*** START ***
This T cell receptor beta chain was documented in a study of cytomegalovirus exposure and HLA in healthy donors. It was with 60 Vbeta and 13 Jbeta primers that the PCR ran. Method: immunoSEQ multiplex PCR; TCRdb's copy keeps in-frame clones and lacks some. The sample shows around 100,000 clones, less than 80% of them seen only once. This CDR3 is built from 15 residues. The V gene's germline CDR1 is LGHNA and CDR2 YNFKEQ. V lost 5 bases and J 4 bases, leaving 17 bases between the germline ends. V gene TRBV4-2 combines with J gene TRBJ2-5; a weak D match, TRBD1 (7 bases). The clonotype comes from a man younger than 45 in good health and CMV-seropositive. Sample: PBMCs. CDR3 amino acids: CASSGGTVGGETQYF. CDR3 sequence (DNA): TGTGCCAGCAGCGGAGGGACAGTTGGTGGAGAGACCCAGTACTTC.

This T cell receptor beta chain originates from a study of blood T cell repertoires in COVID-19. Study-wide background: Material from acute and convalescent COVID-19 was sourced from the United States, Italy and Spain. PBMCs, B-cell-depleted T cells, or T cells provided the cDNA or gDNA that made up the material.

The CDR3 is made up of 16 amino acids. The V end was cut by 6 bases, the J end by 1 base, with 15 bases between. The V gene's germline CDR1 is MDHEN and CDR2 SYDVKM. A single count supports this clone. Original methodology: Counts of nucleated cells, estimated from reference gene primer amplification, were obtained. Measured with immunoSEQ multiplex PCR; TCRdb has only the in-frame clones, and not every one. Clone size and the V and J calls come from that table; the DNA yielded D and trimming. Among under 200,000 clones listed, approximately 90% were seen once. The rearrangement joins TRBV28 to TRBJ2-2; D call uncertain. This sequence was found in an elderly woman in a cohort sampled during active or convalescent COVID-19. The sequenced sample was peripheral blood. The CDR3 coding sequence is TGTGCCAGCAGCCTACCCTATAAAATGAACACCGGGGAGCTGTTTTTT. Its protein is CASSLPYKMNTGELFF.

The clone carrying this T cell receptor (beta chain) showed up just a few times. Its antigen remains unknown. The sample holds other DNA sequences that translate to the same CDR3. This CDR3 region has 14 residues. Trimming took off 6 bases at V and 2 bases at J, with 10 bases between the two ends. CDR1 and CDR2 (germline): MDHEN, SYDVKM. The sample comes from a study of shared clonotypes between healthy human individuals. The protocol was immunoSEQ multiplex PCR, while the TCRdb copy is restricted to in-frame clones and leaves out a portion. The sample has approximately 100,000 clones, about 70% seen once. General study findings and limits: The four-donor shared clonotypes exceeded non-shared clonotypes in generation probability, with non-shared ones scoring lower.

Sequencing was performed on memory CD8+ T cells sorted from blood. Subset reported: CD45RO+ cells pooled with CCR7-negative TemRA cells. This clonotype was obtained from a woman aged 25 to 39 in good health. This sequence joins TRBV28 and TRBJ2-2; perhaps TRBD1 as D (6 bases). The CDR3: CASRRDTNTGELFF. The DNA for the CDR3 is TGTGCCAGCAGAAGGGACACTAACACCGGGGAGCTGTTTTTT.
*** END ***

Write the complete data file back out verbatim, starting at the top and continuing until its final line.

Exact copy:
This T cell receptor beta chain was documented in a study of cytomegalovirus exposure and HLA in healthy donors. It was with 60 Vbeta and 13 Jbeta primers that the PCR ran. Method: immunoSEQ multiplex PCR; TCRdb's copy keeps in-frame clones and lacks some. The sample shows around 100,000 clones, less than 80% of them seen only once. This CDR3 is built from 15 residues. The V gene's germline CDR1 is LGHNA and CDR2 YNFKEQ. V lost 5 bases and J 4 bases, leaving 17 bases between the germline ends. V gene TRBV4-2 combines with J gene TRBJ2-5; a weak D match, TRBD1 (7 bases). The clonotype comes from a man younger than 45 in good health and CMV-seropositive. Sample: PBMCs. CDR3 amino acids: CASSGGTVGGETQYF. CDR3 sequence (DNA): TGTGCCAGCAGCGGAGGGACAGTTGGTGGAGAGACCCAGTACTTC.

This T cell receptor beta chain originates from a study of blood T cell repertoires in COVID-19. Study-wide background: Material from acute and convalescent COVID-19 was sourced from the United States, Italy and Spain. PBMCs, B-cell-depleted T cells, or T cells provided the cDNA or gDNA that made up the material.

The CDR3 is made up of 16 amino acids. The V end was cut by 6 bases, the J end by 1 base, with 15 bases between. The V gene's germline CDR1 is MDHEN and CDR2 SYDVKM. A single count supports this clone. Original methodology: Counts of nucleated cells, estimated from reference gene primer amplification, were obtained. Measured with immunoSEQ multiplex PCR; TCRdb has only the in-frame clones, and not every one. Clone size and the V and J calls come from that table; the DNA yielded D and trimming. Among under 200,000 clones listed, approximately 90% were seen once. The rearrangement joins TRBV28 to TRBJ2-2; D call uncertain. This sequence was found in an elderly woman in a cohort sampled during active or convalescent COVID-19. The sequenced sample was peripheral blood. The CDR3 coding sequence is TGTGCCAGCAGCCTACCCTATAAAATGAACACCGGGGAGCTGTTTTTT. Its protein is CASSLPYKMNTGELFF.

The clone carrying this T cell receptor (beta chain) showed up just a few times. Its antigen remains unknown. The sample holds other DNA sequences that translate to the same CDR3. This CDR3 region has 14 residues. Trimming took off 6 bases at V and 2 bases at J, with 10 bases between the two ends. CDR1 and CDR2 (germline): MDHEN, SYDVKM. The sample comes from a study of shared clonotypes between healthy human individuals. The protocol was immunoSEQ multiplex PCR, while the TCRdb copy is restricted to in-frame clones and leaves out a portion. The sample has approximately 100,000 clones, about 70% seen once. General study findings and limits: The four-donor shared clonotypes exceeded non-shared clonotypes in generation probability, with non-shared ones scoring lower.

Sequencing was performed on memory CD8+ T cells sorted from blood. Subset reported: CD45RO+ cells pooled with CCR7-negative TemRA cells. This clonotype was obtained from a woman aged 25 to 39 in good health. This sequence joins TRBV28 and TRBJ2-2; perhaps TRBD1 as D (6 bases). The CDR3: CASRRDTNTGELFF. The DNA for the CDR3 is TGTGCCAGCAGAAGGGACACTAACACCGGGGAGCTGTTTTTT.